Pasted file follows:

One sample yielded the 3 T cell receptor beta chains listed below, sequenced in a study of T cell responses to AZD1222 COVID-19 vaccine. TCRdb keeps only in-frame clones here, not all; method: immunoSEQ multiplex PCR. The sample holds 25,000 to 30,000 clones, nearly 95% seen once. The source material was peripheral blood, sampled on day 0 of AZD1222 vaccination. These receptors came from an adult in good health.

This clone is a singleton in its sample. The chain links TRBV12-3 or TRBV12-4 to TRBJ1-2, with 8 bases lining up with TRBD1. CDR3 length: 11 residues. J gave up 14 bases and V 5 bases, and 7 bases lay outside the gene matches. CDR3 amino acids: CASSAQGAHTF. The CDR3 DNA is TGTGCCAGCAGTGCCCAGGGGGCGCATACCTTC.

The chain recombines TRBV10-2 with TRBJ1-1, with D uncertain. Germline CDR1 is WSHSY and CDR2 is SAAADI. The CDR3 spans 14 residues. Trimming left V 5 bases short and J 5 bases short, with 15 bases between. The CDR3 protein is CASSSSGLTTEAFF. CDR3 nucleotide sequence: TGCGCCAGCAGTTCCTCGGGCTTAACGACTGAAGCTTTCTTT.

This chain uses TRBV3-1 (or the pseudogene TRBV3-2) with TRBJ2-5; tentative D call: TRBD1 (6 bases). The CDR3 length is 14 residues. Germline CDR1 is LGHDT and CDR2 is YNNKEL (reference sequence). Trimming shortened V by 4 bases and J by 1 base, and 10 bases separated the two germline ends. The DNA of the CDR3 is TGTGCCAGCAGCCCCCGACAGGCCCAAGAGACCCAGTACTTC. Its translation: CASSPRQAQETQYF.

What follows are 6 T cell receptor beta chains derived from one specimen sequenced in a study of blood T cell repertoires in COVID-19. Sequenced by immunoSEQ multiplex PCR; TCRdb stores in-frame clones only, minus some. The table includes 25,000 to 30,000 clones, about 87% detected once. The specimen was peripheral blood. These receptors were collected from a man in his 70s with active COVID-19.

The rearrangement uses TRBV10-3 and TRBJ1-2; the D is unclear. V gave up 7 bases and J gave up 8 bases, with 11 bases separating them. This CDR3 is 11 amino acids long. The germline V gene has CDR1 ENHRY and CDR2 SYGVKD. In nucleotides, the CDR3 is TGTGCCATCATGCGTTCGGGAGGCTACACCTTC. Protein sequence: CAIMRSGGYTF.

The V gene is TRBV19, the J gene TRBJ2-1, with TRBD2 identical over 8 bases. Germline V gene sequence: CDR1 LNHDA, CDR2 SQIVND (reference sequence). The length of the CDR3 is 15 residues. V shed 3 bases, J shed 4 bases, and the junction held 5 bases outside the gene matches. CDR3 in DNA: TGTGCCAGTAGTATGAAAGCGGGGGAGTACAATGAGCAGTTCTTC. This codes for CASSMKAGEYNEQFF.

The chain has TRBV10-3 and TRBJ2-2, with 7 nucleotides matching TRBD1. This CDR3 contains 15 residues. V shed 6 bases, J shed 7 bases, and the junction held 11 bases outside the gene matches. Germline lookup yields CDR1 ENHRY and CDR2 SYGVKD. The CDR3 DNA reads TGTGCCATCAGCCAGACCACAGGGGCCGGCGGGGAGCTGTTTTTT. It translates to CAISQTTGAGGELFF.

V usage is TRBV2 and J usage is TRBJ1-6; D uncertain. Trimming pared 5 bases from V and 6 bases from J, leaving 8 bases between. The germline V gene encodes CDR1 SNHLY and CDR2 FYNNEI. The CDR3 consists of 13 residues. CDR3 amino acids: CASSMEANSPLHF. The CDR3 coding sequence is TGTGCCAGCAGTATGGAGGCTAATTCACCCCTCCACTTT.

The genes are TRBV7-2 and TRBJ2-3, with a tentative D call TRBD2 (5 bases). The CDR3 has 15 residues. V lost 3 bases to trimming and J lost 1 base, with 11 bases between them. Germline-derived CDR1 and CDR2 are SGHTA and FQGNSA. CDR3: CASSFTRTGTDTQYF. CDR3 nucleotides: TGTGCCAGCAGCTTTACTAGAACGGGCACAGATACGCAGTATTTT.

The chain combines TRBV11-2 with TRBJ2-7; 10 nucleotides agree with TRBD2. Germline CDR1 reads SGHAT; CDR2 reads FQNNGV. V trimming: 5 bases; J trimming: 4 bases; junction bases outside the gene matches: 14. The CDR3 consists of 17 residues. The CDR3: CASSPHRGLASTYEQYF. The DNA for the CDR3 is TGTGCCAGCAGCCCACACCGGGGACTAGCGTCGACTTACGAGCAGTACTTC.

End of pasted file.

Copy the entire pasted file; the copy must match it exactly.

One sample yielded the 3 T cell receptor beta chains listed below, sequenced in a study of T cell responses to AZD1222 COVID-19 vaccine. TCRdb keeps only in-frame clones here, not all; method: immunoSEQ multiplex PCR. The sample holds 25,000 to 30,000 clones, nearly 95% seen once. The source material was peripheral blood, sampled on day 0 of AZD1222 vaccination. These receptors came from an adult in good health.

This clone is a singleton in its sample. The chain links TRBV12-3 or TRBV12-4 to TRBJ1-2, with 8 bases lining up with TRBD1. CDR3 length: 11 residues. J gave up 14 bases and V 5 bases, and 7 bases lay outside the gene matches. CDR3 amino acids: CASSAQGAHTF. The CDR3 DNA is TGTGCCAGCAGTGCCCAGGGGGCGCATACCTTC.

The chain recombines TRBV10-2 with TRBJ1-1, with D uncertain. Germline CDR1 is WSHSY and CDR2 is SAAADI. The CDR3 spans 14 residues. Trimming left V 5 bases short and J 5 bases short, with 15 bases between. The CDR3 protein is CASSSSGLTTEAFF. CDR3 nucleotide sequence: TGCGCCAGCAGTTCCTCGGGCTTAACGACTGAAGCTTTCTTT.

This chain uses TRBV3-1 (or the pseudogene TRBV3-2) with TRBJ2-5; tentative D call: TRBD1 (6 bases). The CDR3 length is 14 residues. Germline CDR1 is LGHDT and CDR2 is YNNKEL (reference sequence). Trimming shortened V by 4 bases and J by 1 base, and 10 bases separated the two germline ends. The DNA of the CDR3 is TGTGCCAGCAGCCCCCGACAGGCCCAAGAGACCCAGTACTTC. Its translation: CASSPRQAQETQYF.

What follows are 6 T cell receptor beta chains derived from one specimen sequenced in a study of blood T cell repertoires in COVID-19. Sequenced by immunoSEQ multiplex PCR; TCRdb stores in-frame clones only, minus some. The table includes 25,000 to 30,000 clones, about 87% detected once. The specimen was peripheral blood. These receptors were collected from a man in his 70s with active COVID-19.

The rearrangement uses TRBV10-3 and TRBJ1-2; the D is unclear. V gave up 7 bases and J gave up 8 bases, with 11 bases separating them. This CDR3 is 11 amino acids long. The germline V gene has CDR1 ENHRY and CDR2 SYGVKD. In nucleotides, the CDR3 is TGTGCCATCATGCGTTCGGGAGGCTACACCTTC. Protein sequence: CAIMRSGGYTF.

The V gene is TRBV19, the J gene TRBJ2-1, with TRBD2 identical over 8 bases. Germline V gene sequence: CDR1 LNHDA, CDR2 SQIVND (reference sequence). The length of the CDR3 is 15 residues. V shed 3 bases, J shed 4 bases, and the junction held 5 bases outside the gene matches. CDR3 in DNA: TGTGCCAGTAGTATGAAAGCGGGGGAGTACAATGAGCAGTTCTTC. This codes for CASSMKAGEYNEQFF.

The chain has TRBV10-3 and TRBJ2-2, with 7 nucleotides matching TRBD1. This CDR3 contains 15 residues. V shed 6 bases, J shed 7 bases, and the junction held 11 bases outside the gene matches. Germline lookup yields CDR1 ENHRY and CDR2 SYGVKD. The CDR3 DNA reads TGTGCCATCAGCCAGACCACAGGGGCCGGCGGGGAGCTGTTTTTT. It translates to CAISQTTGAGGELFF.

V usage is TRBV2 and J usage is TRBJ1-6; D uncertain. Trimming pared 5 bases from V and 6 bases from J, leaving 8 bases between. The germline V gene encodes CDR1 SNHLY and CDR2 FYNNEI. The CDR3 consists of 13 residues. CDR3 amino acids: CASSMEANSPLHF. The CDR3 coding sequence is TGTGCCAGCAGTATGGAGGCTAATTCACCCCTCCACTTT.

The genes are TRBV7-2 and TRBJ2-3, with a tentative D call TRBD2 (5 bases). The CDR3 has 15 residues. V lost 3 bases to trimming and J lost 1 base, with 11 bases between them. Germline-derived CDR1 and CDR2 are SGHTA and FQGNSA. CDR3: CASSFTRTGTDTQYF. CDR3 nucleotides: TGTGCCAGCAGCTTTACTAGAACGGGCACAGATACGCAGTATTTT.

The chain combines TRBV11-2 with TRBJ2-7; 10 nucleotides agree with TRBD2. Germline CDR1 reads SGHAT; CDR2 reads FQNNGV. V trimming: 5 bases; J trimming: 4 bases; junction bases outside the gene matches: 14. The CDR3 consists of 17 residues. The CDR3: CASSPHRGLASTYEQYF. The DNA for the CDR3 is TGTGCCAGCAGCCCACACCGGGGACTAGCGTCGACTTACGAGCAGTACTTC.